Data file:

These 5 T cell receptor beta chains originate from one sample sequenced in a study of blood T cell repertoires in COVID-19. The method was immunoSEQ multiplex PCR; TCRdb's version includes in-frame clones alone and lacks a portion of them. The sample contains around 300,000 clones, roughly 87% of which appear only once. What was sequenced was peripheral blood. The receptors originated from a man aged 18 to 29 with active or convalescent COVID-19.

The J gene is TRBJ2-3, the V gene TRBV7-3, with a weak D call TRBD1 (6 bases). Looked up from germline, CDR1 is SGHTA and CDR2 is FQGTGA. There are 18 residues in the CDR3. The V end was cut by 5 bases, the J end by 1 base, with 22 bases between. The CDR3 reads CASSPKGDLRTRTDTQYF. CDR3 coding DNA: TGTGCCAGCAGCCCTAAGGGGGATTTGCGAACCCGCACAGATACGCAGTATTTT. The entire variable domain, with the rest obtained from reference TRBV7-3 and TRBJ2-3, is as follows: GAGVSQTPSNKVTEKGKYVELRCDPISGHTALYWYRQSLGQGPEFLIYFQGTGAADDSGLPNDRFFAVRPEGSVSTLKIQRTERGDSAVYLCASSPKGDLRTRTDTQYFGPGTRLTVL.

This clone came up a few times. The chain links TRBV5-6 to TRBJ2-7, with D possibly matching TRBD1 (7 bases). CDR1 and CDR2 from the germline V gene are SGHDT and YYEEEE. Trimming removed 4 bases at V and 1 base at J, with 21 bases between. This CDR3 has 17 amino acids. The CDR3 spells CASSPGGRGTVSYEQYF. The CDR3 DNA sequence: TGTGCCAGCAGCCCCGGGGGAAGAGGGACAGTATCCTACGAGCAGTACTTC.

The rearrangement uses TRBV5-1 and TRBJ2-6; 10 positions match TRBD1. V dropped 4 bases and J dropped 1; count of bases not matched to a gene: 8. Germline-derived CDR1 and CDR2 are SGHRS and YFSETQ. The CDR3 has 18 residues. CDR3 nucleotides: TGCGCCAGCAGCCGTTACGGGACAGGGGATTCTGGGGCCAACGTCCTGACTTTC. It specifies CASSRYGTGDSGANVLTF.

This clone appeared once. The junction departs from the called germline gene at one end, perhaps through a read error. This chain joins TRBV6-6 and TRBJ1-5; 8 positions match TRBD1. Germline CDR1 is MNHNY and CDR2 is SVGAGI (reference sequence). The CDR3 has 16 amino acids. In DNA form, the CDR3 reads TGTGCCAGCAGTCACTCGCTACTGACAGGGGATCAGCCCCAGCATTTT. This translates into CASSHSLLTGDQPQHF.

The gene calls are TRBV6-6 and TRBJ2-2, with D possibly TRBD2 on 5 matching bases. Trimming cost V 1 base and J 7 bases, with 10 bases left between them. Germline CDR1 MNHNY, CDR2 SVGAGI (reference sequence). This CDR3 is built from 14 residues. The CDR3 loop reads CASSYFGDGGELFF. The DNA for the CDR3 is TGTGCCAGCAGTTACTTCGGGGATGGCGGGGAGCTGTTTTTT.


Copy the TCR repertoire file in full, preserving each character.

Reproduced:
These 5 T cell receptor beta chains originate from one sample sequenced in a study of blood T cell repertoires in COVID-19. The method was immunoSEQ multiplex PCR; TCRdb's version includes in-frame clones alone and lacks a portion of them. The sample contains around 300,000 clones, roughly 87% of which appear only once. What was sequenced was peripheral blood. The receptors originated from a man aged 18 to 29 with active or convalescent COVID-19.

The J gene is TRBJ2-3, the V gene TRBV7-3, with a weak D call TRBD1 (6 bases). Looked up from germline, CDR1 is SGHTA and CDR2 is FQGTGA. There are 18 residues in the CDR3. The V end was cut by 5 bases, the J end by 1 base, with 22 bases between. The CDR3 reads CASSPKGDLRTRTDTQYF. CDR3 coding DNA: TGTGCCAGCAGCCCTAAGGGGGATTTGCGAACCCGCACAGATACGCAGTATTTT. The entire variable domain, with the rest obtained from reference TRBV7-3 and TRBJ2-3, is as follows: GAGVSQTPSNKVTEKGKYVELRCDPISGHTALYWYRQSLGQGPEFLIYFQGTGAADDSGLPNDRFFAVRPEGSVSTLKIQRTERGDSAVYLCASSPKGDLRTRTDTQYFGPGTRLTVL.

This clone came up a few times. The chain links TRBV5-6 to TRBJ2-7, with D possibly matching TRBD1 (7 bases). CDR1 and CDR2 from the germline V gene are SGHDT and YYEEEE. Trimming removed 4 bases at V and 1 base at J, with 21 bases between. This CDR3 has 17 amino acids. The CDR3 spells CASSPGGRGTVSYEQYF. The CDR3 DNA sequence: TGTGCCAGCAGCCCCGGGGGAAGAGGGACAGTATCCTACGAGCAGTACTTC.

The rearrangement uses TRBV5-1 and TRBJ2-6; 10 positions match TRBD1. V dropped 4 bases and J dropped 1; count of bases not matched to a gene: 8. Germline-derived CDR1 and CDR2 are SGHRS and YFSETQ. The CDR3 has 18 residues. CDR3 nucleotides: TGCGCCAGCAGCCGTTACGGGACAGGGGATTCTGGGGCCAACGTCCTGACTTTC. It specifies CASSRYGTGDSGANVLTF.

This clone appeared once. The junction departs from the called germline gene at one end, perhaps through a read error. This chain joins TRBV6-6 and TRBJ1-5; 8 positions match TRBD1. Germline CDR1 is MNHNY and CDR2 is SVGAGI (reference sequence). The CDR3 has 16 amino acids. In DNA form, the CDR3 reads TGTGCCAGCAGTCACTCGCTACTGACAGGGGATCAGCCCCAGCATTTT. This translates into CASSHSLLTGDQPQHF.

The gene calls are TRBV6-6 and TRBJ2-2, with D possibly TRBD2 on 5 matching bases. Trimming cost V 1 base and J 7 bases, with 10 bases left between them. Germline CDR1 MNHNY, CDR2 SVGAGI (reference sequence). This CDR3 is built from 14 residues. The CDR3 loop reads CASSYFGDGGELFF. The DNA for the CDR3 is TGTGCCAGCAGTTACTTCGGGGATGGCGGGGAGCTGTTTTTT.